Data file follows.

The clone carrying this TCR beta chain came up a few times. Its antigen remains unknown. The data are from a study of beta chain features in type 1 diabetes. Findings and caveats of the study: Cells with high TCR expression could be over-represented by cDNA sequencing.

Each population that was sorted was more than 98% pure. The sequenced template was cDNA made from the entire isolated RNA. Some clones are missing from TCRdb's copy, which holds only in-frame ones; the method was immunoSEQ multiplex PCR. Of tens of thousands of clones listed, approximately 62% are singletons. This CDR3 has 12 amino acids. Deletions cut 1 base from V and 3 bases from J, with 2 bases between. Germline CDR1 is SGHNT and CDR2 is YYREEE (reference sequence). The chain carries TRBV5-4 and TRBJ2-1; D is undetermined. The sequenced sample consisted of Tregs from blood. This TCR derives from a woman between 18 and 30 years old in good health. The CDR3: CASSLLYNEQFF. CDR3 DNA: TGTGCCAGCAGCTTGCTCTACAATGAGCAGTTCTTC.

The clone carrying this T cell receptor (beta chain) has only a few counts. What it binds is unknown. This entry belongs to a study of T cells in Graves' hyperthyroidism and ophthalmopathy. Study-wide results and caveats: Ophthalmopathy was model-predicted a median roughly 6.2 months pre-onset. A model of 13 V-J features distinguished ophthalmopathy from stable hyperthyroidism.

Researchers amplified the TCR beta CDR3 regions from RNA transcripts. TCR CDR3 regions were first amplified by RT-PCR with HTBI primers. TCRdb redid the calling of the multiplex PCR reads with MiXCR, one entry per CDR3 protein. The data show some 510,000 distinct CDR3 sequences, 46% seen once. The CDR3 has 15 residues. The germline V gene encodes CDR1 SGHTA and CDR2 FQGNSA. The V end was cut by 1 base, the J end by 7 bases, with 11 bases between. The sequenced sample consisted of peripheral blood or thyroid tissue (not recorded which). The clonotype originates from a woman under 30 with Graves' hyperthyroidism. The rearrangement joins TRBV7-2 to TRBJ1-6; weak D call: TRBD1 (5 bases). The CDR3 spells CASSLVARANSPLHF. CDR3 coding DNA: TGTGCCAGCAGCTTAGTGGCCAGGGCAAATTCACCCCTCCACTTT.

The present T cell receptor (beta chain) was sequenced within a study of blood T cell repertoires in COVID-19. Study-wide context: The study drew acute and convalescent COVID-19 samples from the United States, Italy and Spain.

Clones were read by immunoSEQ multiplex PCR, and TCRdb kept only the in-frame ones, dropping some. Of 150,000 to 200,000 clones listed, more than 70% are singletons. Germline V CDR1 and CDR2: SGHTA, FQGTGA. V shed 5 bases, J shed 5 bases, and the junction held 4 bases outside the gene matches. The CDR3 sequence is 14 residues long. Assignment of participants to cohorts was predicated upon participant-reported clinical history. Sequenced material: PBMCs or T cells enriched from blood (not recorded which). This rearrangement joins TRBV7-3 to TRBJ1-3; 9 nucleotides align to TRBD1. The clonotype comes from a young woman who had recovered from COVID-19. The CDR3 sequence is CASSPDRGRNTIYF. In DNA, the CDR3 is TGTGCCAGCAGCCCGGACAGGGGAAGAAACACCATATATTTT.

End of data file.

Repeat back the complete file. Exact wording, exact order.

The clone carrying this TCR beta chain came up a few times. Its antigen remains unknown. The data are from a study of beta chain features in type 1 diabetes. Findings and caveats of the study: Cells with high TCR expression could be over-represented by cDNA sequencing.

Each population that was sorted was more than 98% pure. The sequenced template was cDNA made from the entire isolated RNA. Some clones are missing from TCRdb's copy, which holds only in-frame ones; the method was immunoSEQ multiplex PCR. Of tens of thousands of clones listed, approximately 62% are singletons. This CDR3 has 12 amino acids. Deletions cut 1 base from V and 3 bases from J, with 2 bases between. Germline CDR1 is SGHNT and CDR2 is YYREEE (reference sequence). The chain carries TRBV5-4 and TRBJ2-1; D is undetermined. The sequenced sample consisted of Tregs from blood. This TCR derives from a woman between 18 and 30 years old in good health. The CDR3: CASSLLYNEQFF. CDR3 DNA: TGTGCCAGCAGCTTGCTCTACAATGAGCAGTTCTTC.

The clone carrying this T cell receptor (beta chain) has only a few counts. What it binds is unknown. This entry belongs to a study of T cells in Graves' hyperthyroidism and ophthalmopathy. Study-wide results and caveats: Ophthalmopathy was model-predicted a median roughly 6.2 months pre-onset. A model of 13 V-J features distinguished ophthalmopathy from stable hyperthyroidism.

Researchers amplified the TCR beta CDR3 regions from RNA transcripts. TCR CDR3 regions were first amplified by RT-PCR with HTBI primers. TCRdb redid the calling of the multiplex PCR reads with MiXCR, one entry per CDR3 protein. The data show some 510,000 distinct CDR3 sequences, 46% seen once. The CDR3 has 15 residues. The germline V gene encodes CDR1 SGHTA and CDR2 FQGNSA. The V end was cut by 1 base, the J end by 7 bases, with 11 bases between. The sequenced sample consisted of peripheral blood or thyroid tissue (not recorded which). The clonotype originates from a woman under 30 with Graves' hyperthyroidism. The rearrangement joins TRBV7-2 to TRBJ1-6; weak D call: TRBD1 (5 bases). The CDR3 spells CASSLVARANSPLHF. CDR3 coding DNA: TGTGCCAGCAGCTTAGTGGCCAGGGCAAATTCACCCCTCCACTTT.

The present T cell receptor (beta chain) was sequenced within a study of blood T cell repertoires in COVID-19. Study-wide context: The study drew acute and convalescent COVID-19 samples from the United States, Italy and Spain.

Clones were read by immunoSEQ multiplex PCR, and TCRdb kept only the in-frame ones, dropping some. Of 150,000 to 200,000 clones listed, more than 70% are singletons. Germline V CDR1 and CDR2: SGHTA, FQGTGA. V shed 5 bases, J shed 5 bases, and the junction held 4 bases outside the gene matches. The CDR3 sequence is 14 residues long. Assignment of participants to cohorts was predicated upon participant-reported clinical history. Sequenced material: PBMCs or T cells enriched from blood (not recorded which). This rearrangement joins TRBV7-3 to TRBJ1-3; 9 nucleotides align to TRBD1. The clonotype comes from a young woman who had recovered from COVID-19. The CDR3 sequence is CASSPDRGRNTIYF. In DNA, the CDR3 is TGTGCCAGCAGCCCGGACAGGGGAAGAAACACCATATATTTT.